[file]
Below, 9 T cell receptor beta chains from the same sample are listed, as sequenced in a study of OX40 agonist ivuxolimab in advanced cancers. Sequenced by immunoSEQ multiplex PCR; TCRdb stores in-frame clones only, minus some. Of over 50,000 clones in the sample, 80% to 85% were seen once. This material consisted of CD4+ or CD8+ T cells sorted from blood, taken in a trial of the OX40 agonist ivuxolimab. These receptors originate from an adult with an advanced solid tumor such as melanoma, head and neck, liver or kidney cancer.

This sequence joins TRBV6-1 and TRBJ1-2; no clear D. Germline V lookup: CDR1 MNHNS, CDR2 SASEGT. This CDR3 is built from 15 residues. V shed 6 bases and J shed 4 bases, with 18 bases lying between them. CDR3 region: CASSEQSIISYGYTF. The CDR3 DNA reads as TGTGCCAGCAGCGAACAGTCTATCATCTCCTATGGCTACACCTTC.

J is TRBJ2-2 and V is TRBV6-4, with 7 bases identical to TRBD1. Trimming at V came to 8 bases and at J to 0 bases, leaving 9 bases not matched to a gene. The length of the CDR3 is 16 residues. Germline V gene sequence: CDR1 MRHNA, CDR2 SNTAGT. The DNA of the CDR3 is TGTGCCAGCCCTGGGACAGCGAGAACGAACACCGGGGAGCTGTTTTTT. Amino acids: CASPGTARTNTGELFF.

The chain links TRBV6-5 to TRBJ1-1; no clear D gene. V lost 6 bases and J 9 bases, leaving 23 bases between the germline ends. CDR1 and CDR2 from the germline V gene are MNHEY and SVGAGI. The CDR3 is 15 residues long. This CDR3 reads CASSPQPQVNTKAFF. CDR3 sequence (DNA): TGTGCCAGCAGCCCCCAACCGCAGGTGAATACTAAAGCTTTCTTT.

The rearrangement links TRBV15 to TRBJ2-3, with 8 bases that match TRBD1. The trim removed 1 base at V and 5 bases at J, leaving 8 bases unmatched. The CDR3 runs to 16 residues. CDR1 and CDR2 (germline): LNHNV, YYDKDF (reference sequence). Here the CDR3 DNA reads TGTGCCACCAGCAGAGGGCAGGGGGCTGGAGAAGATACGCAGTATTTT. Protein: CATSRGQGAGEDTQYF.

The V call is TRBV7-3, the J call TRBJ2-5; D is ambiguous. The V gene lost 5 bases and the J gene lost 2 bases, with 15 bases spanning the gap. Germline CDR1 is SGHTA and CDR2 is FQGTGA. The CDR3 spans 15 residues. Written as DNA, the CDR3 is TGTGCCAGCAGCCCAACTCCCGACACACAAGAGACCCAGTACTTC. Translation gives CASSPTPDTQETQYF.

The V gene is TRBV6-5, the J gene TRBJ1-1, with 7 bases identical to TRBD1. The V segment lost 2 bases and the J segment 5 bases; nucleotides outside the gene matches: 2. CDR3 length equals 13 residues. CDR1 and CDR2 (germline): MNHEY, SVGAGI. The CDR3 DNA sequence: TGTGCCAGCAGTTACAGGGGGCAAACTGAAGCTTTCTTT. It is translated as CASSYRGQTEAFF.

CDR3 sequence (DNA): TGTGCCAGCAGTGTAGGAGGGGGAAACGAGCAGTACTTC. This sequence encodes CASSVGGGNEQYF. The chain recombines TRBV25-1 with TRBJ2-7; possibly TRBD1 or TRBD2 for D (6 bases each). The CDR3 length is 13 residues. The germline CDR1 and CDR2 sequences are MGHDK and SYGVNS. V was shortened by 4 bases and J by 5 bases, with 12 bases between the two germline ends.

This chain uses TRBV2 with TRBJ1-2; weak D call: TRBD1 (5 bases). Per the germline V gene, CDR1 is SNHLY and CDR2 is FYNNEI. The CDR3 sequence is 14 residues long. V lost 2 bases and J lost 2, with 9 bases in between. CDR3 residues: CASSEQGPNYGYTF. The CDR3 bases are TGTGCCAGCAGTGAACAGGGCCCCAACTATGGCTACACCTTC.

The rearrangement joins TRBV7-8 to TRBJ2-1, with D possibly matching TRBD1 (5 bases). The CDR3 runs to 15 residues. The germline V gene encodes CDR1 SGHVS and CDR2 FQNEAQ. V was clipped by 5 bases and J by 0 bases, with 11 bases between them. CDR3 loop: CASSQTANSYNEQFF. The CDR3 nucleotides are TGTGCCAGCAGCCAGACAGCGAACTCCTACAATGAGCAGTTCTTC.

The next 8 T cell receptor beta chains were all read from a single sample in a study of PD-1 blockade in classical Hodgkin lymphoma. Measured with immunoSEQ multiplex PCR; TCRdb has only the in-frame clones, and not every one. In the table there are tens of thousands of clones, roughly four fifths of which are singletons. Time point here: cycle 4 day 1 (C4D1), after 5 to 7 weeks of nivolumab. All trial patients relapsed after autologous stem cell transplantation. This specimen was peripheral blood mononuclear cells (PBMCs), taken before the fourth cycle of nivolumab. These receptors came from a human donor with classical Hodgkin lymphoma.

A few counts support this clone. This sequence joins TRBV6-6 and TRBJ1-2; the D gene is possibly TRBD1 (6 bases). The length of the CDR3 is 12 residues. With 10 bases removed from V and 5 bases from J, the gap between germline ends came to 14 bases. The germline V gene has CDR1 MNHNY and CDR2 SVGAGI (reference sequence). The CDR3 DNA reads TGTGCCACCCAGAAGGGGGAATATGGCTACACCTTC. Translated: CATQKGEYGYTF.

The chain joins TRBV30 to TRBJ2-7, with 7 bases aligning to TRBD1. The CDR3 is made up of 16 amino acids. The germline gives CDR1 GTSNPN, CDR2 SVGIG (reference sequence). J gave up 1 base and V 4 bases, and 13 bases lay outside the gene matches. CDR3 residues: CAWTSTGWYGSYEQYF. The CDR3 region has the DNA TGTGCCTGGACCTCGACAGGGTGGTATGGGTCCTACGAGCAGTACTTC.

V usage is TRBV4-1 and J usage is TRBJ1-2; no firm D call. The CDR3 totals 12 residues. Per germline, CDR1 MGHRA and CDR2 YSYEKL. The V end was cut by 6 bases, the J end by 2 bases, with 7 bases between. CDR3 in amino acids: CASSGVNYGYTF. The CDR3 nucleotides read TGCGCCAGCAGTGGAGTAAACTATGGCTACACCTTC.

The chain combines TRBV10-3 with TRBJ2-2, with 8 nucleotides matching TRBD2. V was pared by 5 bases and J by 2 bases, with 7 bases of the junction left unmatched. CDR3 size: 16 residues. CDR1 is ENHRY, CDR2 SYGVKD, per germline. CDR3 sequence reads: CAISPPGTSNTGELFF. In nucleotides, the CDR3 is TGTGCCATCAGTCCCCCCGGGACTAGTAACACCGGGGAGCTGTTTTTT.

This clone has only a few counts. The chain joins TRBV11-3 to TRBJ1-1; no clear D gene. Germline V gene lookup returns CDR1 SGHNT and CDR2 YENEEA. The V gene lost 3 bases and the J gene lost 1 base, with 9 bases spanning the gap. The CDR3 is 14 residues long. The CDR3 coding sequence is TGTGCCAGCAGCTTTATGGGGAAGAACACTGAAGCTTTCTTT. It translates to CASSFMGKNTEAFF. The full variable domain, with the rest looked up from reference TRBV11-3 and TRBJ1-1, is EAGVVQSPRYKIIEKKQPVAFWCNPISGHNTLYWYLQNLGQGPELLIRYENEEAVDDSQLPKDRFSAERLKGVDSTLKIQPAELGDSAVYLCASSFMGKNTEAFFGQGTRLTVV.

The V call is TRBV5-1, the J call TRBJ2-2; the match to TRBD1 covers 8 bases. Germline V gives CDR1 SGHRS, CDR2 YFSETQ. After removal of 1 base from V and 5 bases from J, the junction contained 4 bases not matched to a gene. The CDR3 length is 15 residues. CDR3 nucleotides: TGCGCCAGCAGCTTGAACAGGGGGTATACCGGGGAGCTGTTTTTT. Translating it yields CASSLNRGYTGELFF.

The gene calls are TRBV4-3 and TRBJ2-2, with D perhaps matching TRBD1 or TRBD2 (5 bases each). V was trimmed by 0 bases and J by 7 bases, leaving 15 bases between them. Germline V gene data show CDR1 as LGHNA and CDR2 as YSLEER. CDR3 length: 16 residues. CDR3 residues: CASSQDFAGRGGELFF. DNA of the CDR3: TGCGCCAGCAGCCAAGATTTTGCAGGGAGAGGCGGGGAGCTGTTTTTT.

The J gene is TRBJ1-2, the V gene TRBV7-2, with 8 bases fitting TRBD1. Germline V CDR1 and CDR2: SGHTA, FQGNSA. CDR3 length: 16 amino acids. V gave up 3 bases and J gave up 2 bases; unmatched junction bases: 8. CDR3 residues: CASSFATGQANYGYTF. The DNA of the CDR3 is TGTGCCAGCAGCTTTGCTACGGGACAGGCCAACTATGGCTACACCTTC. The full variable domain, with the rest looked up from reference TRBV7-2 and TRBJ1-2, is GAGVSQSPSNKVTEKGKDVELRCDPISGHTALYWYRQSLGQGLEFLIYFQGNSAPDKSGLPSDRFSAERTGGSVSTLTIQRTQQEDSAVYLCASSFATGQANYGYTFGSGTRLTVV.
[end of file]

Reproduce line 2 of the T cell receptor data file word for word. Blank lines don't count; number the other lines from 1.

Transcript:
This sequence joins TRBV6-1 and TRBJ1-2; no clear D. Germline V lookup: CDR1 MNHNS, CDR2 SASEGT. This CDR3 is built from 15 residues. V shed 6 bases and J shed 4 bases, with 18 bases lying between them. CDR3 region: CASSEQSIISYGYTF. The CDR3 DNA reads as TGTGCCAGCAGCGAACAGTCTATCATCTCCTATGGCTACACCTTC.